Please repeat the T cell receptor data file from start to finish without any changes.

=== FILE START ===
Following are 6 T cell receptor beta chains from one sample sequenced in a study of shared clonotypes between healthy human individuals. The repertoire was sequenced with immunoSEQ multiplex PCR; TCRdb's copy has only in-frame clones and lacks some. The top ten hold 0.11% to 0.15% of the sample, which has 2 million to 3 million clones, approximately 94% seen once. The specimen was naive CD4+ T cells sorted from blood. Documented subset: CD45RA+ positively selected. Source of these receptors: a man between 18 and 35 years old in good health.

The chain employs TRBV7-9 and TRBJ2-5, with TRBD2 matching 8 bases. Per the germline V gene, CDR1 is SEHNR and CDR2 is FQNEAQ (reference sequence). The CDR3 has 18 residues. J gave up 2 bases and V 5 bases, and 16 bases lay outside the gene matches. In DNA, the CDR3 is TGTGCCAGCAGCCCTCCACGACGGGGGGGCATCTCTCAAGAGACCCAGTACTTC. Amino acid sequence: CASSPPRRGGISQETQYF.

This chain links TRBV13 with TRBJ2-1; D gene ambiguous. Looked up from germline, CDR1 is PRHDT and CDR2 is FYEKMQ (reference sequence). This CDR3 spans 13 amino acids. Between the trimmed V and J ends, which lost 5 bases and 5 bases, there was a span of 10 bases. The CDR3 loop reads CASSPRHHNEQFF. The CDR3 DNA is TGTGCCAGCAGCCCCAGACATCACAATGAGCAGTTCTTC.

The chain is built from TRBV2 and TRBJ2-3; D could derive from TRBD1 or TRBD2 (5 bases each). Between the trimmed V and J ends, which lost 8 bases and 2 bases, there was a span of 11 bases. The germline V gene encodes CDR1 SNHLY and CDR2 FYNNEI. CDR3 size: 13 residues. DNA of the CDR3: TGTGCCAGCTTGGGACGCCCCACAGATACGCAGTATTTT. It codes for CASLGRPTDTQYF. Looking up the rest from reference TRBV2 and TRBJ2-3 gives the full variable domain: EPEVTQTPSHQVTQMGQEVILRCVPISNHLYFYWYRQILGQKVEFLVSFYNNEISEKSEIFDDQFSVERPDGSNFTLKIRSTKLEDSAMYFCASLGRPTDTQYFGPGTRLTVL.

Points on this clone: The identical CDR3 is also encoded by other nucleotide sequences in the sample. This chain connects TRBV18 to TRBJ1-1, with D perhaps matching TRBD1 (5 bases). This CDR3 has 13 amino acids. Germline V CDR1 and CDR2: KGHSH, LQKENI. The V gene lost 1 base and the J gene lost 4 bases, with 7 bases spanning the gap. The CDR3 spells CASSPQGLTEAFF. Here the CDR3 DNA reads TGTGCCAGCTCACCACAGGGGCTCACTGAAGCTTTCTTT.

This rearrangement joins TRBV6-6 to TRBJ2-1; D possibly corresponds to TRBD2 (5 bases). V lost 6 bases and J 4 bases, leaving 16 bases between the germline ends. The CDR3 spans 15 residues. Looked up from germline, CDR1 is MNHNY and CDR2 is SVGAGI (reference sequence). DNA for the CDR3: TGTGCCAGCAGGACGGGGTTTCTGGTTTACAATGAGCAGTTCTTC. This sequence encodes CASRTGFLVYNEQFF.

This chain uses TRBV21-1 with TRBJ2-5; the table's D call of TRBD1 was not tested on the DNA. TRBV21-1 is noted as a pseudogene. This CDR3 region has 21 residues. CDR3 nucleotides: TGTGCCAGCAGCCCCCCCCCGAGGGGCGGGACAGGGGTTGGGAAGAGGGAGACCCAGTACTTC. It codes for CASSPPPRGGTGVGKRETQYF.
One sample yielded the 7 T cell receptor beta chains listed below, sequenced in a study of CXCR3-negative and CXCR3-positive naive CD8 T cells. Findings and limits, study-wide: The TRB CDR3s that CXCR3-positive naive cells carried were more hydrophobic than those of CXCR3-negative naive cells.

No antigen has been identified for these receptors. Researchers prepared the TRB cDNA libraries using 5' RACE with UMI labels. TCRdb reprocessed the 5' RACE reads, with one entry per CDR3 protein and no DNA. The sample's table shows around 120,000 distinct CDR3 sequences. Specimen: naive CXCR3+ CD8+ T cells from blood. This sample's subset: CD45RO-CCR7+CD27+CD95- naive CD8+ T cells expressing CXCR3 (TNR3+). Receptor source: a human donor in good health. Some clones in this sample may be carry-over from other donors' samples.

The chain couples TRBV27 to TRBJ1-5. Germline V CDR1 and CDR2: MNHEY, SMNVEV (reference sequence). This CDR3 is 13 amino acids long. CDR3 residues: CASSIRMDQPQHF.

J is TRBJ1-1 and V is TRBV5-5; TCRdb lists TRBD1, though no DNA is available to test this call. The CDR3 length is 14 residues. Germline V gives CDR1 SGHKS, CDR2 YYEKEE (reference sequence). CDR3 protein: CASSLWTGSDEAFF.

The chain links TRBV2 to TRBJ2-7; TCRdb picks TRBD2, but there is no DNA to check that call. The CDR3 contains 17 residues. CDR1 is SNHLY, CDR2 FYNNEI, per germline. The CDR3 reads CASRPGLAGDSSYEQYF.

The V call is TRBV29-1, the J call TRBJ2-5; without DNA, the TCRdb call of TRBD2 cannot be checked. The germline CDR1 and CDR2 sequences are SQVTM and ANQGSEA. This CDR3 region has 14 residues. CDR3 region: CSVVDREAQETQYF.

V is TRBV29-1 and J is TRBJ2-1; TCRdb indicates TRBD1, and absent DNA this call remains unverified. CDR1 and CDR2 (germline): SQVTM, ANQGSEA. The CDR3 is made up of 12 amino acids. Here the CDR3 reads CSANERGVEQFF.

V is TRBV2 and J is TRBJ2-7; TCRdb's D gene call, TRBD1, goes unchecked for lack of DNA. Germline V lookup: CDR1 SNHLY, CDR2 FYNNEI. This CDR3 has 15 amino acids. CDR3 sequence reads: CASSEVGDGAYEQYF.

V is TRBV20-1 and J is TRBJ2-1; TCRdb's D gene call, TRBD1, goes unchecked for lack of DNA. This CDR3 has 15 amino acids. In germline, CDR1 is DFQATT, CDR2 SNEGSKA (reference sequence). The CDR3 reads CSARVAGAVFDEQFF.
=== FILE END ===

Following are 6 T cell receptor beta chains from one sample sequenced in a study of shared clonotypes between healthy human individuals. The repertoire was sequenced with immunoSEQ multiplex PCR; TCRdb's copy has only in-frame clones and lacks some. The top ten hold 0.11% to 0.15% of the sample, which has 2 million to 3 million clones, approximately 94% seen once. The specimen was naive CD4+ T cells sorted from blood. Documented subset: CD45RA+ positively selected. Source of these receptors: a man between 18 and 35 years old in good health.

The chain employs TRBV7-9 and TRBJ2-5, with TRBD2 matching 8 bases. Per the germline V gene, CDR1 is SEHNR and CDR2 is FQNEAQ (reference sequence). The CDR3 has 18 residues. J gave up 2 bases and V 5 bases, and 16 bases lay outside the gene matches. In DNA, the CDR3 is TGTGCCAGCAGCCCTCCACGACGGGGGGGCATCTCTCAAGAGACCCAGTACTTC. Amino acid sequence: CASSPPRRGGISQETQYF.

This chain links TRBV13 with TRBJ2-1; D gene ambiguous. Looked up from germline, CDR1 is PRHDT and CDR2 is FYEKMQ (reference sequence). This CDR3 spans 13 amino acids. Between the trimmed V and J ends, which lost 5 bases and 5 bases, there was a span of 10 bases. The CDR3 loop reads CASSPRHHNEQFF. The CDR3 DNA is TGTGCCAGCAGCCCCAGACATCACAATGAGCAGTTCTTC.

The chain is built from TRBV2 and TRBJ2-3; D could derive from TRBD1 or TRBD2 (5 bases each). Between the trimmed V and J ends, which lost 8 bases and 2 bases, there was a span of 11 bases. The germline V gene encodes CDR1 SNHLY and CDR2 FYNNEI. CDR3 size: 13 residues. DNA of the CDR3: TGTGCCAGCTTGGGACGCCCCACAGATACGCAGTATTTT. It codes for CASLGRPTDTQYF. Looking up the rest from reference TRBV2 and TRBJ2-3 gives the full variable domain: EPEVTQTPSHQVTQMGQEVILRCVPISNHLYFYWYRQILGQKVEFLVSFYNNEISEKSEIFDDQFSVERPDGSNFTLKIRSTKLEDSAMYFCASLGRPTDTQYFGPGTRLTVL.

Points on this clone: The identical CDR3 is also encoded by other nucleotide sequences in the sample. This chain connects TRBV18 to TRBJ1-1, with D perhaps matching TRBD1 (5 bases). This CDR3 has 13 amino acids. Germline V CDR1 and CDR2: KGHSH, LQKENI. The V gene lost 1 base and the J gene lost 4 bases, with 7 bases spanning the gap. The CDR3 spells CASSPQGLTEAFF. Here the CDR3 DNA reads TGTGCCAGCTCACCACAGGGGCTCACTGAAGCTTTCTTT.

This rearrangement joins TRBV6-6 to TRBJ2-1; D possibly corresponds to TRBD2 (5 bases). V lost 6 bases and J 4 bases, leaving 16 bases between the germline ends. The CDR3 spans 15 residues. Looked up from germline, CDR1 is MNHNY and CDR2 is SVGAGI (reference sequence). DNA for the CDR3: TGTGCCAGCAGGACGGGGTTTCTGGTTTACAATGAGCAGTTCTTC. This sequence encodes CASRTGFLVYNEQFF.

This chain uses TRBV21-1 with TRBJ2-5; the table's D call of TRBD1 was not tested on the DNA. TRBV21-1 is noted as a pseudogene. This CDR3 region has 21 residues. CDR3 nucleotides: TGTGCCAGCAGCCCCCCCCCGAGGGGCGGGACAGGGGTTGGGAAGAGGGAGACCCAGTACTTC. It codes for CASSPPPRGGTGVGKRETQYF.
One sample yielded the 7 T cell receptor beta chains listed below, sequenced in a study of CXCR3-negative and CXCR3-positive naive CD8 T cells. Findings and limits, study-wide: The TRB CDR3s that CXCR3-positive naive cells carried were more hydrophobic than those of CXCR3-negative naive cells.

No antigen has been identified for these receptors. Researchers prepared the TRB cDNA libraries using 5' RACE with UMI labels. TCRdb reprocessed the 5' RACE reads, with one entry per CDR3 protein and no DNA. The sample's table shows around 120,000 distinct CDR3 sequences. Specimen: naive CXCR3+ CD8+ T cells from blood. This sample's subset: CD45RO-CCR7+CD27+CD95- naive CD8+ T cells expressing CXCR3 (TNR3+). Receptor source: a human donor in good health. Some clones in this sample may be carry-over from other donors' samples.

The chain couples TRBV27 to TRBJ1-5. Germline V CDR1 and CDR2: MNHEY, SMNVEV (reference sequence). This CDR3 is 13 amino acids long. CDR3 residues: CASSIRMDQPQHF.

J is TRBJ1-1 and V is TRBV5-5; TCRdb lists TRBD1, though no DNA is available to test this call. The CDR3 length is 14 residues. Germline V gives CDR1 SGHKS, CDR2 YYEKEE (reference sequence). CDR3 protein: CASSLWTGSDEAFF.

The chain links TRBV2 to TRBJ2-7; TCRdb picks TRBD2, but there is no DNA to check that call. The CDR3 contains 17 residues. CDR1 is SNHLY, CDR2 FYNNEI, per germline. The CDR3 reads CASRPGLAGDSSYEQYF.

The V call is TRBV29-1, the J call TRBJ2-5; without DNA, the TCRdb call of TRBD2 cannot be checked. The germline CDR1 and CDR2 sequences are SQVTM and ANQGSEA. This CDR3 region has 14 residues. CDR3 region: CSVVDREAQETQYF.

V is TRBV29-1 and J is TRBJ2-1; TCRdb indicates TRBD1, and absent DNA this call remains unverified. CDR1 and CDR2 (germline): SQVTM, ANQGSEA. The CDR3 is made up of 12 amino acids. Here the CDR3 reads CSANERGVEQFF.

V is TRBV2 and J is TRBJ2-7; TCRdb's D gene call, TRBD1, goes unchecked for lack of DNA. Germline V lookup: CDR1 SNHLY, CDR2 FYNNEI. This CDR3 has 15 amino acids. CDR3 sequence reads: CASSEVGDGAYEQYF.

V is TRBV20-1 and J is TRBJ2-1; TCRdb's D gene call, TRBD1, goes unchecked for lack of DNA. This CDR3 has 15 amino acids. In germline, CDR1 is DFQATT, CDR2 SNEGSKA (reference sequence). The CDR3 reads CSARVAGAVFDEQFF.